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World AIDS Day

December 3, 2010

Wednesday was World AIDS Day.  PPHP sponsored a students-only event at Stony Brook University, “The Front Lines of HIV Care and Prevention,” with Delta Sigma Theta sorority and Alpha Phi Alpha fraternity.  We had two phenomenal guest speakers: Dr. Joseph Puccio, Chief, Division of Adolescent Medicine at Stony Brook University, and John Martin, a prevention specialist with the Suffolk County Department of Health.  The more than 80 students packed into a small ballroom were glued to their seats learning about the impact that anti-retroviral drug therapies have had on people living with HIV, and unlearning myths, from how HIV is not transmitted to the history of discrimination against anyone associated with the disease.

I’m a bit younger than both of our speakers, so it was news to me that Newsday used to print the number of deaths from AIDS, daily.  I was in high school in 1995 when the FDA approved the first drug therapies to treat HIV, making the difference from HIV being a death sentence to being a chronic disease that may never progress to AIDS.  I had forgotten that Magic Johnson left the NBA because his fellow players were not playing as hard around him – it was not the NBA’s decision to ask him to leave, but rather a result of the discrimination he experienced based on the fear of his fellow players.  I had forgotten that AIDS was once called GRID – “gay related immunodeficiency disorder.”  I didn’t know that some people still believe that HIV is a gay or a Haitian disease – it’s neither, and can strike anyone who takes certain risks.  If you think you know it all, as I did, please, educate yourself, and know your status.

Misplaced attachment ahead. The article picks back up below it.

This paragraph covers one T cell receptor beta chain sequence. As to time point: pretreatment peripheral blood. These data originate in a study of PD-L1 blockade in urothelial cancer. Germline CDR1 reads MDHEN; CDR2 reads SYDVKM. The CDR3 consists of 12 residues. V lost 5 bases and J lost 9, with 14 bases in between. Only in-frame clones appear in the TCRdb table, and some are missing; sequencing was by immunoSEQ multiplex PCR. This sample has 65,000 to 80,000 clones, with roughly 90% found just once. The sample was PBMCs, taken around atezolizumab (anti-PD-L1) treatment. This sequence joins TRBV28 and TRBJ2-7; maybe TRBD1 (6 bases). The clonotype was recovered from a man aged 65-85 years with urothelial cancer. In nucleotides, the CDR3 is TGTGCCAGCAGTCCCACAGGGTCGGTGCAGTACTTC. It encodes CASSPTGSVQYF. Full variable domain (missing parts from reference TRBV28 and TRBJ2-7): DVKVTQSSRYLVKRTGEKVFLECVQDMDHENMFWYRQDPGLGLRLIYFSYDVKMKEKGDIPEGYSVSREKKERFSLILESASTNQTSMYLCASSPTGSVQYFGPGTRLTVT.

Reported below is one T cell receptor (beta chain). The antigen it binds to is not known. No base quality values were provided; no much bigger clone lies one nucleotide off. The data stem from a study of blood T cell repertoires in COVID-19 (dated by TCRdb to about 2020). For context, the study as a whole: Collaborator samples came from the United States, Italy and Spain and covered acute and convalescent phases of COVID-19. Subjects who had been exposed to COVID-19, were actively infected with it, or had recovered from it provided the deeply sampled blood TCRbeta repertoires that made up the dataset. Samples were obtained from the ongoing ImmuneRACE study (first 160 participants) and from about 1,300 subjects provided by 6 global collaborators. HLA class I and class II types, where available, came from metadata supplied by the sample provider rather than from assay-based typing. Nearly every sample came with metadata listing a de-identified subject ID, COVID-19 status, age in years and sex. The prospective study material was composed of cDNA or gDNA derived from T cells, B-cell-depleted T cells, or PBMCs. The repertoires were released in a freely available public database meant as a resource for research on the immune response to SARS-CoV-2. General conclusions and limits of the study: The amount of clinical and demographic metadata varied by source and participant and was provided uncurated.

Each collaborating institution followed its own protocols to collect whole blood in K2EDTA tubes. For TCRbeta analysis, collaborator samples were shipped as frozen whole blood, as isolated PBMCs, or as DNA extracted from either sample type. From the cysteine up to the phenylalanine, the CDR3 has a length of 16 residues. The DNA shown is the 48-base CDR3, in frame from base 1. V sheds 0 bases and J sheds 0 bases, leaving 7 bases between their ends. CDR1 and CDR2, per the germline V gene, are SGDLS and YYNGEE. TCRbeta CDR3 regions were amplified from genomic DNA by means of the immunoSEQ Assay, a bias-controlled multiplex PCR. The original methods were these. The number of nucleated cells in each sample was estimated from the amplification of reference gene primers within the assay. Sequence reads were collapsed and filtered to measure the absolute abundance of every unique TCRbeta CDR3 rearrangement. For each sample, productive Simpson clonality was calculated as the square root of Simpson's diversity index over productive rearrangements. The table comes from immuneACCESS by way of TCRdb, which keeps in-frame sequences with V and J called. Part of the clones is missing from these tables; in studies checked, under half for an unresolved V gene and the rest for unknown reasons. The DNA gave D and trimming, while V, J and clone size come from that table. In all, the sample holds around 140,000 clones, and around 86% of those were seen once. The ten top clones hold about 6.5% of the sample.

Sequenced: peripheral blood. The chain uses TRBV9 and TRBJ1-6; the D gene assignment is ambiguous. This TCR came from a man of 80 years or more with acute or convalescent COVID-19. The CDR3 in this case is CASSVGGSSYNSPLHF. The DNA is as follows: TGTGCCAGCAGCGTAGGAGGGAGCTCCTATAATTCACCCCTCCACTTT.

World AIDS Day is important because we need to never forget.   There are too many countries – including the United States – where failed policies based on fear continue to promote ignorance and  allow people to become infected with a preventable disease (I’m looking at you, abstinence-only funding).  Real sex ed saves lives because while sexuality is natural and normal, it has its risks, and only education can keep people safe.

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